5 things for Houstonians to know for Monday, Dec. 28

Investigators continue to examine the site of an explosion Sunday, Dec. 27, 2020, in downtown Nashville, Tenn. An explosion that shook the largely deserted streets of downtown Nashville early Christmas morning shattered windows, damaged buildings and wounded multiple people. Authorities said they believed the blast was intentional. (AP Photo/Mark Humphrey)
Investigators continue to examine the site of an explosion Sunday, Dec. 27, 2020, in downtown Nashville, Tenn. An explosion that shook the largely deserted streets of downtown Nashville early Christmas morning shattered windows, damaged buildings and wounded multiple people. Authorities said they believed the blast was intentional. (AP Photo/Mark Humphrey) (Copyright 2020 The Associated Press. All rights reserved)

Here are things to know for Monday, Dec. 28:

1. Trump signs massive measure funding government, COVID relief

President Donald Trump signed a $900 billion pandemic relief package Sunday, ending days of drama over his refusal to accept the bipartisan deal that will deliver long-sought cash to businesses and individuals and avert a federal government shutdown.

The massive bill includes $1.4 trillion to fund government agencies through September and contains other end-of-session priorities such as an increase in food stamp benefits.

The signing, at his private club in Florida, came amid escalating criticism over his eleventh-hour demands for larger, $2,000 relief checks and scaled-back spending even though the bill had already passed the House and Senate by wide margins.

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2. US officials: Suspect in Nashville explosion died in blast

The man believed to be responsible for the Christmas Day bombing that tore through downtown Nashville blew himself up in the explosion, and appears to have acted alone, federal officials said Sunday.

Investigators used DNA and other evidence to link the man, identified as Anthony Quinn Warner, to the mysterious explosion, though officials said they still had not uncovered a motive for the bombing. Officials have received hundreds of tips and leads, but do not believe anyone else was responsible for the early morning explosion that damaged dozens of buildings.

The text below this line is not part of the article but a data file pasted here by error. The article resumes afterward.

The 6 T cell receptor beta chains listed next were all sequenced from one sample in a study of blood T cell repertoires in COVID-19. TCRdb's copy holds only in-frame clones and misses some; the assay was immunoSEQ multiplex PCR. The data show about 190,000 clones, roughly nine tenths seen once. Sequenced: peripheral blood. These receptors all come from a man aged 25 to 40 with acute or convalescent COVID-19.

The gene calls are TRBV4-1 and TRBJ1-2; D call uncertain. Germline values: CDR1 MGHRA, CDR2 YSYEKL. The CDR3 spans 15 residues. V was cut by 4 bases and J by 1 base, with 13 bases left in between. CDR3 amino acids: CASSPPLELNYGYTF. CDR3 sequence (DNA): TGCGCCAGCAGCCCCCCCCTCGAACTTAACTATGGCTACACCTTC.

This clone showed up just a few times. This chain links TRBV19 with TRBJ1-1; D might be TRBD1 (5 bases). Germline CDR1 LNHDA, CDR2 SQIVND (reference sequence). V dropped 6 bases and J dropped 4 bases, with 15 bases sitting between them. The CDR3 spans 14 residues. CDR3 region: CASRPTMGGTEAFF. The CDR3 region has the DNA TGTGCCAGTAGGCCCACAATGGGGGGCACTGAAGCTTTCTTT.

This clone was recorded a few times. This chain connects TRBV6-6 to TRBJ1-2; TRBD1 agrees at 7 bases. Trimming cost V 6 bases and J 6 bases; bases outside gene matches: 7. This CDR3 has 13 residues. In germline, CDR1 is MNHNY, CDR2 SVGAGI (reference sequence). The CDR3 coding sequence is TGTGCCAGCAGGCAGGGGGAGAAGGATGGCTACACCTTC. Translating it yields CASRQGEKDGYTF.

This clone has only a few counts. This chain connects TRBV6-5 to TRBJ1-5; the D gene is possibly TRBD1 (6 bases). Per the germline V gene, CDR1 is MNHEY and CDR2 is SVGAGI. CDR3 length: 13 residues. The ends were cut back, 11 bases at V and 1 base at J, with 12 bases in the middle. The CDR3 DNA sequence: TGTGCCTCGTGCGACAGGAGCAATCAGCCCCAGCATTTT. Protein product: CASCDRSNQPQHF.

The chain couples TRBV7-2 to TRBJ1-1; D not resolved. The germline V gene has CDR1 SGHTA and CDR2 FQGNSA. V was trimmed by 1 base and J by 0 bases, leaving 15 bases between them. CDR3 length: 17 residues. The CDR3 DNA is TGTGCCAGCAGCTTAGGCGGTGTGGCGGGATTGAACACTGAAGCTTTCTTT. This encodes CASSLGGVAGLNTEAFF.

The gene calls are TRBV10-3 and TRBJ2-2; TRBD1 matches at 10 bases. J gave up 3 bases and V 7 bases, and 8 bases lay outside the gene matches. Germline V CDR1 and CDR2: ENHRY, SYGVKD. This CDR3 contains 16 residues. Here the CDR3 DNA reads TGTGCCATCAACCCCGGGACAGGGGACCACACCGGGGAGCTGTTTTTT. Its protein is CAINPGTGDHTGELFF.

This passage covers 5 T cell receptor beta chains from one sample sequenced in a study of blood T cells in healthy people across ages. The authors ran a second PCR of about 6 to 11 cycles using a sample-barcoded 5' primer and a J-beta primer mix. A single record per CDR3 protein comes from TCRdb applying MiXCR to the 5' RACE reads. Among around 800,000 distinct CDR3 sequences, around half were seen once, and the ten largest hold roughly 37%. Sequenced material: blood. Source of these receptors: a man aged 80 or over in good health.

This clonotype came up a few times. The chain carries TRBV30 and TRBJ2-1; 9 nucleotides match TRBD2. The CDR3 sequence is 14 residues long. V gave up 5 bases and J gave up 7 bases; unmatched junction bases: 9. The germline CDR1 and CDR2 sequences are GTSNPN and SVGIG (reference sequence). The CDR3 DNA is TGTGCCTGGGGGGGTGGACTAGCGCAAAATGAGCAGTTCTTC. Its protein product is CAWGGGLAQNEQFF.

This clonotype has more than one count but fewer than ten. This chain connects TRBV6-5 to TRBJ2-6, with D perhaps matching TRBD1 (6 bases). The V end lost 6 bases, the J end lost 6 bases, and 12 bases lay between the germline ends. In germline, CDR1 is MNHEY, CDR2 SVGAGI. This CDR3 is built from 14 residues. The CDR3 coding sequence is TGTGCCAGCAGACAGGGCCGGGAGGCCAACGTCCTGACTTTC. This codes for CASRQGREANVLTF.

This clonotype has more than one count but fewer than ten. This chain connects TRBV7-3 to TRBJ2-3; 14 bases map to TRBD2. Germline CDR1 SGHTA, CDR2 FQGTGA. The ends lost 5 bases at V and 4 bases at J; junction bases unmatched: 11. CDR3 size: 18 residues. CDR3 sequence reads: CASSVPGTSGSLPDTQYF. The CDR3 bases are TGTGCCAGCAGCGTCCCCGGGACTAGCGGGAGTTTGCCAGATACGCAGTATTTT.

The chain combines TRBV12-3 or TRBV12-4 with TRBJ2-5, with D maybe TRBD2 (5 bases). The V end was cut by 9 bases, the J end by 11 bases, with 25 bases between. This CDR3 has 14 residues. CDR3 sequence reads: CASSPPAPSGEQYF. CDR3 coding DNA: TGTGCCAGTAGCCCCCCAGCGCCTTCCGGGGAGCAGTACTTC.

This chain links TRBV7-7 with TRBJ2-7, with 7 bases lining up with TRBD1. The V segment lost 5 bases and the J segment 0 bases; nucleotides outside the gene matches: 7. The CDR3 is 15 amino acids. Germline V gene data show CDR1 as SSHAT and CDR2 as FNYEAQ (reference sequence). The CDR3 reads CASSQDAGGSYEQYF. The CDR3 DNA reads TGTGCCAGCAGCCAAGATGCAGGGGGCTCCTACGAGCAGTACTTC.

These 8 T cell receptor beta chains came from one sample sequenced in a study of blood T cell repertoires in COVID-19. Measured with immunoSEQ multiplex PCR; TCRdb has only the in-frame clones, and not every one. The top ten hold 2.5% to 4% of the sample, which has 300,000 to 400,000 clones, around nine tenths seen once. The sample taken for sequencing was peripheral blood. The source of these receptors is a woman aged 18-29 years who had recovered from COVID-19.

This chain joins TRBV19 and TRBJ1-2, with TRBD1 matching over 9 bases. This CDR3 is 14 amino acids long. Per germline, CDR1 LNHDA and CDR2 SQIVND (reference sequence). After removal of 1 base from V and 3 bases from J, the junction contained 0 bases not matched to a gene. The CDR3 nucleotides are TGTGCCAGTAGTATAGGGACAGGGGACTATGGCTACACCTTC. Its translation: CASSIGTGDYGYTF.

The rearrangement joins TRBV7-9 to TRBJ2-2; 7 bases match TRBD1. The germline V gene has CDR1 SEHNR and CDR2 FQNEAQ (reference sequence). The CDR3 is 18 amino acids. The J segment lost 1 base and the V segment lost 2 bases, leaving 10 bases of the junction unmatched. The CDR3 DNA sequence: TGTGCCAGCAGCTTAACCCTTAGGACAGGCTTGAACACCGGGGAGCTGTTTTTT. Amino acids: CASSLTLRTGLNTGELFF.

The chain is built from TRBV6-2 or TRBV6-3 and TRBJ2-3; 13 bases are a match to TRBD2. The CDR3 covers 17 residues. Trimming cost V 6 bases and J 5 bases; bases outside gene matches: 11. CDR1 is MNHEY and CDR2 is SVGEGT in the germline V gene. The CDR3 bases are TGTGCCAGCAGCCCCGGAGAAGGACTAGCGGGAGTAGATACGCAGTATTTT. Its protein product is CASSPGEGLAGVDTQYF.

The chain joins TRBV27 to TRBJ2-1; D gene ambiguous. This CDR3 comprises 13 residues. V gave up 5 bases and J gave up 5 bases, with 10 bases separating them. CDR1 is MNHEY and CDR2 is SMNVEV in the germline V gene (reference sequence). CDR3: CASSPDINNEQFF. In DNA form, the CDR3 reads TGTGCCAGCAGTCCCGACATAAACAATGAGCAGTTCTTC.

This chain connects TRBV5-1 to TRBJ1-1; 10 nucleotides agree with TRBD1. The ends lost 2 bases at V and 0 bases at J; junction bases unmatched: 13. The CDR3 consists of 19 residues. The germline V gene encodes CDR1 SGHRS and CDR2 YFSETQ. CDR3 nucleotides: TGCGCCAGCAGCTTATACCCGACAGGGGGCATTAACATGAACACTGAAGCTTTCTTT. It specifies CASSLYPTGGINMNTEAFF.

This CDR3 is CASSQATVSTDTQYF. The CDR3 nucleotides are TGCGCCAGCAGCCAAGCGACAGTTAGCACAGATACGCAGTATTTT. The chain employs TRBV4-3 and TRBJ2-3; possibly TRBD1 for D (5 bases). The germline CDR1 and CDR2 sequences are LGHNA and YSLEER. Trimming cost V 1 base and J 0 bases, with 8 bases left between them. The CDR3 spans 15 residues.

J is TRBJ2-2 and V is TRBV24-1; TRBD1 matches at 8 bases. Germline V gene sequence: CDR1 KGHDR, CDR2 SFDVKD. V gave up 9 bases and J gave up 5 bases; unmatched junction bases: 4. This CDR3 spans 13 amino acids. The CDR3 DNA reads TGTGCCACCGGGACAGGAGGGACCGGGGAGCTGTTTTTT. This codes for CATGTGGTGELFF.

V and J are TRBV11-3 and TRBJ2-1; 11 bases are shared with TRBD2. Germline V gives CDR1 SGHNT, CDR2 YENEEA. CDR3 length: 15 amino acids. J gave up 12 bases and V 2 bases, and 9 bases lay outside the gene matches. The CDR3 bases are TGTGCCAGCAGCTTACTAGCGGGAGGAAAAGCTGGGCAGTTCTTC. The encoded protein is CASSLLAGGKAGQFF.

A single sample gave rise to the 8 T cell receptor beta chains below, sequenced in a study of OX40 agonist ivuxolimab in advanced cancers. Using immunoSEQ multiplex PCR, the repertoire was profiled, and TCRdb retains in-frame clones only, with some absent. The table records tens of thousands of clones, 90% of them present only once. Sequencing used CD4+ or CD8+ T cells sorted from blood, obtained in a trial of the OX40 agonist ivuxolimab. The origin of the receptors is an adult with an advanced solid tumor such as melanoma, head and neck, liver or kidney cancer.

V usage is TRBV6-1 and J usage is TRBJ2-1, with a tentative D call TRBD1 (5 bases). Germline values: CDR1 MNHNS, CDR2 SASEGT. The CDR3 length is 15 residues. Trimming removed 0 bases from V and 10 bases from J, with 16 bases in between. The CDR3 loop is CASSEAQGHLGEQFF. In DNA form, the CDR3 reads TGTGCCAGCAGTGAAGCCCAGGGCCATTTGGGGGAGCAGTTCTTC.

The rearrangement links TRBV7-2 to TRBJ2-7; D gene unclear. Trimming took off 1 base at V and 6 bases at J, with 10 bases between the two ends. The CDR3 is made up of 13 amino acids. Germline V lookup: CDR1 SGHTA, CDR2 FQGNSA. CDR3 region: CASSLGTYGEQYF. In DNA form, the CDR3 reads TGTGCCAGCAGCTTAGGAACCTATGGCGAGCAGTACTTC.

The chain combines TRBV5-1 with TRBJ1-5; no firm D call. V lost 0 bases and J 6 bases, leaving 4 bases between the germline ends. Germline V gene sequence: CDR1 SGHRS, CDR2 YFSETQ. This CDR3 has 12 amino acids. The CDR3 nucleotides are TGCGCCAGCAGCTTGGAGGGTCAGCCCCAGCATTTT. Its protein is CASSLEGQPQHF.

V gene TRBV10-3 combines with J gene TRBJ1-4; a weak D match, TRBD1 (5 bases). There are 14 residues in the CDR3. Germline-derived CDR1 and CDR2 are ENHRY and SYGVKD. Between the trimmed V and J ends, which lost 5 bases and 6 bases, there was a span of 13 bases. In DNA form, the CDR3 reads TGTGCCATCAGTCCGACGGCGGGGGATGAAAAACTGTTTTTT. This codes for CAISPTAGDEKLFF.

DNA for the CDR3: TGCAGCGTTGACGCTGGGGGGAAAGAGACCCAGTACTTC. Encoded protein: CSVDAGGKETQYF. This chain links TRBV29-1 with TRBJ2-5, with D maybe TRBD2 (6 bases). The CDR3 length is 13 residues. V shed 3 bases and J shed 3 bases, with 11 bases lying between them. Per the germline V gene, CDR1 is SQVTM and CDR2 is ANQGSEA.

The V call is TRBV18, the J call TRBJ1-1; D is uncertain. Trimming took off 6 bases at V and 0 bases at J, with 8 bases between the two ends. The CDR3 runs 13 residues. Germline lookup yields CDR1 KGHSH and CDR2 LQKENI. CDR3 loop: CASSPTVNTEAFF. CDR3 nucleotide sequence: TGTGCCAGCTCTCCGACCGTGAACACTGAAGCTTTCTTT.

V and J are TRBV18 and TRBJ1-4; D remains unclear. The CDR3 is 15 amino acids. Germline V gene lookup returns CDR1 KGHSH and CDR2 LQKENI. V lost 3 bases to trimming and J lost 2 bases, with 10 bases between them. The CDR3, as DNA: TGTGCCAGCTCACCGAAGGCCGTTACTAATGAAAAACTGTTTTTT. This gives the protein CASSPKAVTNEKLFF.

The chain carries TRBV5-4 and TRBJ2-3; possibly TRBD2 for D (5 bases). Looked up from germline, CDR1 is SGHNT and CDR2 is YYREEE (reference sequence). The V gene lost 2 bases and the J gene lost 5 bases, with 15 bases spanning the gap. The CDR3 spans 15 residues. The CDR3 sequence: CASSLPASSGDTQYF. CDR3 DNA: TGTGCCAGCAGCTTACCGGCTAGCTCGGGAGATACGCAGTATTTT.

Police earlier in the day had revealed that Warner, 63, was under investigation.

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3. Fauci: US taking hard look at variant of coronavirus

U.S. health officials believe the coronavirus mutation that set off alarms in parts of Britain is no more apt to cause serious illness or be resistant to vaccines than the strain afflicting people in the United States but it still must be taken “very seriously,” the government’s top infectious disease expert said Sunday.

Dr. Anthony Fauci endorsed the decision of U.S. officials to require negative COVID-19 tests before letting people from Britain enter the U.S. He declined to weigh in on whether that step should have been taken sooner. He said the variant strain is something “to follow very carefully” and “we’re looking at it very intensively now.”

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4. Highlights of COVID-19, government funding law taking effect

The massive, year-end catchall bill that President Donald Trump signed into law combines $900 billion in COVID-19 aid with a $1.4 trillion omnibus spending bill and reams of other unfinished legislation on taxes, energy, education and health care.

Highlights of the measure with overall funding amounts and specific amounts for some but not necessarily all initiatives.

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5. WATCH: J.J. Watt gives impassioned speech after frustrating loss

It’s been a difficult season for Texans leader J.J. Watt, who is enduring a 4-11 year while Houston stumbles its way to the finish line.

Watt has been relatively quiet for much of the season after losses, showing some frustration, but never fully describing the depth of that frustration.

That all changed Sunday, when Watt let loose on what he thought of the Texans season following the team’s 37-31 loss to Cincinnati.

“We’re professional athletes getting paid a whole lot of money. If you can’t come in and put work in in the building, go out to the practice field and work hard and do your lifts and do what you’re supposed to do, you should not be here,” said Watt.

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